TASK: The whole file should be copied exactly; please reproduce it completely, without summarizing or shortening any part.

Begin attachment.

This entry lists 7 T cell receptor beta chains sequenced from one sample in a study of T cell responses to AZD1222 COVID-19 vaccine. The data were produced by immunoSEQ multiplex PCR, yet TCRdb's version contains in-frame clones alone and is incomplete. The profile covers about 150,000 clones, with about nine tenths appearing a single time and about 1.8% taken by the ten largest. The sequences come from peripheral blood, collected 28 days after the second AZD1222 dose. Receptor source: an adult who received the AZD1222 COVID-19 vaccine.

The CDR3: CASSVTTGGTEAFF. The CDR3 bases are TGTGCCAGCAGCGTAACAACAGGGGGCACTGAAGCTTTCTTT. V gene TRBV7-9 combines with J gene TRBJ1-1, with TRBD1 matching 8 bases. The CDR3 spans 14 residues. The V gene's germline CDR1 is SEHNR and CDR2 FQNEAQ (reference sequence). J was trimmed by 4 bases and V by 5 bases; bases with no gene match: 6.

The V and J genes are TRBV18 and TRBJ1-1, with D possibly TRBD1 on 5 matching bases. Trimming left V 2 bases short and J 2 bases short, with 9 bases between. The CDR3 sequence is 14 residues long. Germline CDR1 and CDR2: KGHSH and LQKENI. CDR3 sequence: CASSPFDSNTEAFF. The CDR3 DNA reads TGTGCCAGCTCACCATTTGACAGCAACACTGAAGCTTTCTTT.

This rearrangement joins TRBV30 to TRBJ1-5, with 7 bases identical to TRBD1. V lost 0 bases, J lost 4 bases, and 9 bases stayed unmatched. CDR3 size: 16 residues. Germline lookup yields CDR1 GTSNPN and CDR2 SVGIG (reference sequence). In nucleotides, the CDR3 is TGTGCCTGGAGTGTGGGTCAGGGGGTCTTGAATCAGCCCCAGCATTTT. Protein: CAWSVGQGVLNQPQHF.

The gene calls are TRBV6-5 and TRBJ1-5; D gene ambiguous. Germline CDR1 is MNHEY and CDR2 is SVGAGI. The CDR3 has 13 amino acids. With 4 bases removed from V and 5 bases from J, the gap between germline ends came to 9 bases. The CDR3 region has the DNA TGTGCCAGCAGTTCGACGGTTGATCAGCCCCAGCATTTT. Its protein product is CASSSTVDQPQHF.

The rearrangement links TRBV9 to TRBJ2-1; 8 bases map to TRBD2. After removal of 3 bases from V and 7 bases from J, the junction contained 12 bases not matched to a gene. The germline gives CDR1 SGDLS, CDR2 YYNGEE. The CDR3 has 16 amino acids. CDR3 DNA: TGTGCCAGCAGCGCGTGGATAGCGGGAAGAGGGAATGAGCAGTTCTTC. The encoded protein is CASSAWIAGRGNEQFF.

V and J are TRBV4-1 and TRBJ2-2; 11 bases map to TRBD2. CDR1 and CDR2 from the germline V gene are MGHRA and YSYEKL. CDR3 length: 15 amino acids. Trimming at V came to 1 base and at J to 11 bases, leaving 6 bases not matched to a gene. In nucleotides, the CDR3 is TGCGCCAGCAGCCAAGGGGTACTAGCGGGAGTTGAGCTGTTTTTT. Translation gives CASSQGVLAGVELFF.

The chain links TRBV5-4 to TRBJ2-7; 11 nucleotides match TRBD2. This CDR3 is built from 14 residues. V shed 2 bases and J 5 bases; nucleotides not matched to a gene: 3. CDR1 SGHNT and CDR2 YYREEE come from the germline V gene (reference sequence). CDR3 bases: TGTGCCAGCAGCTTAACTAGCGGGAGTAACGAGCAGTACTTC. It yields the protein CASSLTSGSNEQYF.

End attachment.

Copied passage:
This entry lists 7 T cell receptor beta chains sequenced from one sample in a study of T cell responses to AZD1222 COVID-19 vaccine. The data were produced by immunoSEQ multiplex PCR, yet TCRdb's version contains in-frame clones alone and is incomplete. The profile covers about 150,000 clones, with about nine tenths appearing a single time and about 1.8% taken by the ten largest. The sequences come from peripheral blood, collected 28 days after the second AZD1222 dose. Receptor source: an adult who received the AZD1222 COVID-19 vaccine.

The CDR3: CASSVTTGGTEAFF. The CDR3 bases are TGTGCCAGCAGCGTAACAACAGGGGGCACTGAAGCTTTCTTT. V gene TRBV7-9 combines with J gene TRBJ1-1, with TRBD1 matching 8 bases. The CDR3 spans 14 residues. The V gene's germline CDR1 is SEHNR and CDR2 FQNEAQ (reference sequence). J was trimmed by 4 bases and V by 5 bases; bases with no gene match: 6.

The V and J genes are TRBV18 and TRBJ1-1, with D possibly TRBD1 on 5 matching bases. Trimming left V 2 bases short and J 2 bases short, with 9 bases between. The CDR3 sequence is 14 residues long. Germline CDR1 and CDR2: KGHSH and LQKENI. CDR3 sequence: CASSPFDSNTEAFF. The CDR3 DNA reads TGTGCCAGCTCACCATTTGACAGCAACACTGAAGCTTTCTTT.

This rearrangement joins TRBV30 to TRBJ1-5, with 7 bases identical to TRBD1. V lost 0 bases, J lost 4 bases, and 9 bases stayed unmatched. CDR3 size: 16 residues. Germline lookup yields CDR1 GTSNPN and CDR2 SVGIG (reference sequence). In nucleotides, the CDR3 is TGTGCCTGGAGTGTGGGTCAGGGGGTCTTGAATCAGCCCCAGCATTTT. Protein: CAWSVGQGVLNQPQHF.

The gene calls are TRBV6-5 and TRBJ1-5; D gene ambiguous. Germline CDR1 is MNHEY and CDR2 is SVGAGI. The CDR3 has 13 amino acids. With 4 bases removed from V and 5 bases from J, the gap between germline ends came to 9 bases. The CDR3 region has the DNA TGTGCCAGCAGTTCGACGGTTGATCAGCCCCAGCATTTT. Its protein product is CASSSTVDQPQHF.

The rearrangement links TRBV9 to TRBJ2-1; 8 bases map to TRBD2. After removal of 3 bases from V and 7 bases from J, the junction contained 12 bases not matched to a gene. The germline gives CDR1 SGDLS, CDR2 YYNGEE. The CDR3 has 16 amino acids. CDR3 DNA: TGTGCCAGCAGCGCGTGGATAGCGGGAAGAGGGAATGAGCAGTTCTTC. The encoded protein is CASSAWIAGRGNEQFF.

V and J are TRBV4-1 and TRBJ2-2; 11 bases map to TRBD2. CDR1 and CDR2 from the germline V gene are MGHRA and YSYEKL. CDR3 length: 15 amino acids. Trimming at V came to 1 base and at J to 11 bases, leaving 6 bases not matched to a gene. In nucleotides, the CDR3 is TGCGCCAGCAGCCAAGGGGTACTAGCGGGAGTTGAGCTGTTTTTT. Translation gives CASSQGVLAGVELFF.

The chain links TRBV5-4 to TRBJ2-7; 11 nucleotides match TRBD2. This CDR3 is built from 14 residues. V shed 2 bases and J 5 bases; nucleotides not matched to a gene: 3. CDR1 SGHNT and CDR2 YYREEE come from the germline V gene (reference sequence). CDR3 bases: TGTGCCAGCAGCTTAACTAGCGGGAGTAACGAGCAGTACTTC. It yields the protein CASSLTSGSNEQYF.